Amd iv worked since 16 like many other oaps.
    Thats discrimination against older prople
    No, it’s not.

    There is DLA for children; PIP for adults of working age and AA for adults above pensionable age.

    Turning to the OPs issue I would suggest you stop filling in the form and read the following: 

    1) If you’re going to do it yourself then ask for an extension of time and don’t just accept the first figure which comes into their head i.e. 2 weeks. Ask for what you need; do so in writing and keep a copy; make it clear your request is one for a reasonable adjustment under the Equality Act 2010.

    2) Please do not assume, as asserted above, that you can’t give too much detail. Yes, you absolutely can. Pages of medical reports confirming your diagnosis if it’s not in dispute and describing general symptoms rather than you are not helpful and can make it harder for your claim to succeed. Focus on the points you need; why and the evidence to support that. 

    3) A diary can be useful in some cases but yours isn’t one of them because you’re in agony most days so the difference between days isn’t going to be that great.

    4) Describe your pain in general terms in the any other information section. Where? How much for each different pain on a scale of 1 to 10; how often it varies and then leave it at that.

    5) Read up about the PIP points score; self assess and decide what you ought to score. Then think about evidence. For each points scoring activity you need 2 to 3 brief examples of what happened last time you did that activity. Pay particular attention to reg 4 and reliability https://www.benefitsandwork.co.uk/personal-independence-payment-pip/pip-points-system. If you can’t do it reliably, safely, repeatedly or in a reasonable time then you can’t do it. Your examples don’t need witnesses. They just need what; when; where; what happened next. Do that for every points scorer and you’re in business.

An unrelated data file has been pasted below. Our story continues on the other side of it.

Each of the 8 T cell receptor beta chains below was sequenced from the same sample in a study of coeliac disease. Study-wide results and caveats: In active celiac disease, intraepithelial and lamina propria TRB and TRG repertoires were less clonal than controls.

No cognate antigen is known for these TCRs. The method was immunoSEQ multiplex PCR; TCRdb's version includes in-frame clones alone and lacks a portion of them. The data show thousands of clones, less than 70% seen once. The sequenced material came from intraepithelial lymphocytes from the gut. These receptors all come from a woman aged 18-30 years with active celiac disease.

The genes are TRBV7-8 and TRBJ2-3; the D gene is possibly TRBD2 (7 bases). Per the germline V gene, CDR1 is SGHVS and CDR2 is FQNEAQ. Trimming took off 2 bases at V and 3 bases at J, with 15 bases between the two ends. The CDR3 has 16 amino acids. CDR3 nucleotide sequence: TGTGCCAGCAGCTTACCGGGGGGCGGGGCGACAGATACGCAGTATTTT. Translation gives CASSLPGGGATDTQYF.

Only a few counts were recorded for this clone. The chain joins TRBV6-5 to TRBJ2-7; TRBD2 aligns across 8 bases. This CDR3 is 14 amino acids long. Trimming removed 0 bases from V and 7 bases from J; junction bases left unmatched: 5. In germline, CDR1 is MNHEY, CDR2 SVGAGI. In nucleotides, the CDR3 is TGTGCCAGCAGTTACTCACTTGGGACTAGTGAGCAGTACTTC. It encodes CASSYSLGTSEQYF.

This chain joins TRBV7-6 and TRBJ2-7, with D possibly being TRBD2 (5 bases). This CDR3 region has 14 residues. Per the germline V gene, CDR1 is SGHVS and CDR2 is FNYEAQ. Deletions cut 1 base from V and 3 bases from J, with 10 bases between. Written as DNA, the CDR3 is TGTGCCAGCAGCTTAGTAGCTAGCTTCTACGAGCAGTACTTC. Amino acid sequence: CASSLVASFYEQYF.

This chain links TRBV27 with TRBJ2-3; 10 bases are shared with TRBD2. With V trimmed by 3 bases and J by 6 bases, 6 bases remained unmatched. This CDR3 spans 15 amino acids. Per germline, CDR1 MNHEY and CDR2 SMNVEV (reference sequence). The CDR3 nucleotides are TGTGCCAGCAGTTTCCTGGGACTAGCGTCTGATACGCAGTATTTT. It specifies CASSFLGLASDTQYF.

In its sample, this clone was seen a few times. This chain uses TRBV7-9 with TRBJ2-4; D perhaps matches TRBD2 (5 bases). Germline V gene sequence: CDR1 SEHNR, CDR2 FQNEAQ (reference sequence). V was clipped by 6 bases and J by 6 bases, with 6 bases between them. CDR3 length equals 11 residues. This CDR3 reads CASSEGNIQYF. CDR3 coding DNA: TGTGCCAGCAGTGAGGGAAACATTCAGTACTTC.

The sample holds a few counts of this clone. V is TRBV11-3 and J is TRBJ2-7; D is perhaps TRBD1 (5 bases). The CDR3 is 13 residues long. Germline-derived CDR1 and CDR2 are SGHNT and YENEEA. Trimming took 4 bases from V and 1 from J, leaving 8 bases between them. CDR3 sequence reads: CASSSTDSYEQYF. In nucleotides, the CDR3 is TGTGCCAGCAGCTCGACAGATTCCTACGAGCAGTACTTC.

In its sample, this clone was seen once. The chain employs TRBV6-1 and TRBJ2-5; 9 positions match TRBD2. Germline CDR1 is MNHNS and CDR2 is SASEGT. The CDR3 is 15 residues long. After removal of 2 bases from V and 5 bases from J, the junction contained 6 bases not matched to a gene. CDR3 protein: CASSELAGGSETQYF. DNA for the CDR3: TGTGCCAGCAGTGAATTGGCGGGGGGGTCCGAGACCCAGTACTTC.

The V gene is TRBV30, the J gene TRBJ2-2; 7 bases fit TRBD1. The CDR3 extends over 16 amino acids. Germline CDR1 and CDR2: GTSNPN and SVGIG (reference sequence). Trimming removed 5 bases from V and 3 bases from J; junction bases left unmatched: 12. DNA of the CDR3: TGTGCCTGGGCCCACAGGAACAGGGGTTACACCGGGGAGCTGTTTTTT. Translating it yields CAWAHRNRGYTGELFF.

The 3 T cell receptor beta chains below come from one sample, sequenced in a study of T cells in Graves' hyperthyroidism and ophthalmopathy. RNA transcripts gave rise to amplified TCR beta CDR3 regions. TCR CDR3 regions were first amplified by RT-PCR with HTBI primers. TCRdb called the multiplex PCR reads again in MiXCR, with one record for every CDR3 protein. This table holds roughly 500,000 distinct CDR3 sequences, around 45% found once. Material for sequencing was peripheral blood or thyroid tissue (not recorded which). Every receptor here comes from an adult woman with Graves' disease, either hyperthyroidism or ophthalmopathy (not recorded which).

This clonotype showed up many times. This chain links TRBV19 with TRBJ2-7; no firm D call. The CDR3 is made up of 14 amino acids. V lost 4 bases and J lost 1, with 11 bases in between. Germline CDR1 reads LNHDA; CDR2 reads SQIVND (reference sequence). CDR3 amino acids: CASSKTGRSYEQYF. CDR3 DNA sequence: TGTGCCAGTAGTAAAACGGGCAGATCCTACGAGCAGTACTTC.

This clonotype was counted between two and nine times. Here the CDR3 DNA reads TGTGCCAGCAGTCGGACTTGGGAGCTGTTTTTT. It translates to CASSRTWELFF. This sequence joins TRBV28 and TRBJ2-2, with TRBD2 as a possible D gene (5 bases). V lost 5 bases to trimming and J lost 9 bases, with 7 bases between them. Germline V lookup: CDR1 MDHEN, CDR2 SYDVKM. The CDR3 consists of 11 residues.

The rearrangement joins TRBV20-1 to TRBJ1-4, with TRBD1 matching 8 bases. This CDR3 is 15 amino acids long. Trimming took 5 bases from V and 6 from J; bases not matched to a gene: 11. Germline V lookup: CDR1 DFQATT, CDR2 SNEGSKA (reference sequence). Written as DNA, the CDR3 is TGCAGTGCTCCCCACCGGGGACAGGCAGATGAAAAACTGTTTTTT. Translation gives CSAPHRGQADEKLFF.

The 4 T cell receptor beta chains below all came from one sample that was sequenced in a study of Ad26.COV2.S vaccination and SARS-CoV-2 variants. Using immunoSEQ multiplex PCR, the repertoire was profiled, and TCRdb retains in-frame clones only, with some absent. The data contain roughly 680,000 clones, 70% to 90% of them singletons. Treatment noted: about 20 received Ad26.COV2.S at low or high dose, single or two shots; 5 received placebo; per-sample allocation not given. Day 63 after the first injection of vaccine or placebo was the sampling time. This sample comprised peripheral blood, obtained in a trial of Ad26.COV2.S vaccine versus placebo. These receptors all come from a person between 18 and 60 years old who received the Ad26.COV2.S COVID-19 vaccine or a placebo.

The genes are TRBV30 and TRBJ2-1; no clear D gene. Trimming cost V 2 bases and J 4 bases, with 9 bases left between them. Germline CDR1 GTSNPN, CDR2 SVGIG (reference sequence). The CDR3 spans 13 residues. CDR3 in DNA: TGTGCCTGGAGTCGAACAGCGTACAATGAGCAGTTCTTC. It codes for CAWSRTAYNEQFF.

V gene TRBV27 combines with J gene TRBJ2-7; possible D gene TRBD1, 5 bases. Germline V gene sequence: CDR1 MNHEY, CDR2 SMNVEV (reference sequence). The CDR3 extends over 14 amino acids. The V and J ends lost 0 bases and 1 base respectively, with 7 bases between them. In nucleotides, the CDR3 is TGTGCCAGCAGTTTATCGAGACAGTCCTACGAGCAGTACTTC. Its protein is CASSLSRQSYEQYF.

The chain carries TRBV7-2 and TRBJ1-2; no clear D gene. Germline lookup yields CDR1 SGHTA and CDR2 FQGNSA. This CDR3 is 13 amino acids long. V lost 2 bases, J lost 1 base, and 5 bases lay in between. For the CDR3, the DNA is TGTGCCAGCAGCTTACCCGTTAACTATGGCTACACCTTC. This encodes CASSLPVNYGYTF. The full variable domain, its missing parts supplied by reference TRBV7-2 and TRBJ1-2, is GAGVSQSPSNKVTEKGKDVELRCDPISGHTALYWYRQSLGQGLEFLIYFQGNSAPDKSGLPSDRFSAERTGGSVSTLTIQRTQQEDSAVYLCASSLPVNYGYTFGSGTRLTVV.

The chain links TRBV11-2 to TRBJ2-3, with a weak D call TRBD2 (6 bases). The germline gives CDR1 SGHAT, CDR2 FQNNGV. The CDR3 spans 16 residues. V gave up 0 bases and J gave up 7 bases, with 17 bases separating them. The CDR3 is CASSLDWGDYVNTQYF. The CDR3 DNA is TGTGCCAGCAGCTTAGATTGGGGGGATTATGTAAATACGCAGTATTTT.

6) Either write or preferably type your answers on A4 paper.  Number the pages and don’t forget each one should say PIP claim; your name and your NINO. On Q22 for example you can then just write in the form at Q22 “please see additional page 6”.  You can either attach them with a staple or treasury tag or cut and paste in the ones that would fit in the blank boxes anyway. Will save you an awful lot of tippex :)

  • YadnadYadnad Posts: 2,856 Member
    edited July 2018
    Misscleo said:
    What a cheat
    .plder people need pip more.
    We camt do anything to improve our income cos wr over 65.
    Amd iv worked since 16 like many other oaps.
    Thats discrimination against older prople
    Maybe but that is the system. 
    There is however a different benefit for the over 65's - Attendance Allowance. This benefit is totally different to PIP in that it does not have descriptors or points.

    It is assessed based on the amount of care you need throughout the day or night or both. The care given/needed has to be substantial and regular. Think carers coming in or family members to help with the basics of living.

    There is no mobility element just care. This is because the DWP deem that if you can't get around easily after 65 it is said that it is just the ageing process and not a disability.

  • mikehughescqmikehughescq Member Posts: 5,989 Disability Gamechanger
    Not substantial or regular. That’s Carers Allowance. For AA it’s frequent attention during the day; repeated at night. Continual supervision during the day abd watching over at night. 
  • MisscleoMisscleo Member Posts: 646 Pioneering
    Many thanks for all that info.
    So AA or CA whst about pendion credit?
    Whats the diffrrence beteeen payments
    Oh and 1 comment sounded like over 65 people dont meed to get sround
    Most of us think we need a lot of help.getting around. Like our own car and help keeping it on the road.
    Cant get under a car or change a wheel.with all thid arthritis and a crumberling spine. Knees. Hands etc
  • mikehughescqmikehughescq Member Posts: 5,989 Disability Gamechanger
    Misscleo said:
    ...
    Oh and 1 comment sounded like over 65 people dont meed to get sround
    Most of us think we need a lot of help.getting around. Like our own car and help keeping it on the road.
    Cant get under a car or change a wheel.with all thid arthritis and a crumberling spine. Knees. Hands etc
    Different times indeed. The original Mobility Allowance (pre 1992) could be claimed before pensionable age but received until aged 80. The underlying assumptions were that mobility issues before pensionable age were to be expected but after not so why should government pay for what nature largely does. They also assumed there was no need to pay after 80 as most people would be dead. So, things have actually moved on...

    Whilst AA only looks at care, that does include the consequences of mobility. So whilst it won’t look at inability or virtual inability to walk, the same things which limit mobility inevitably impact dressing; bathing etc. and so would actually help towards a successful claim.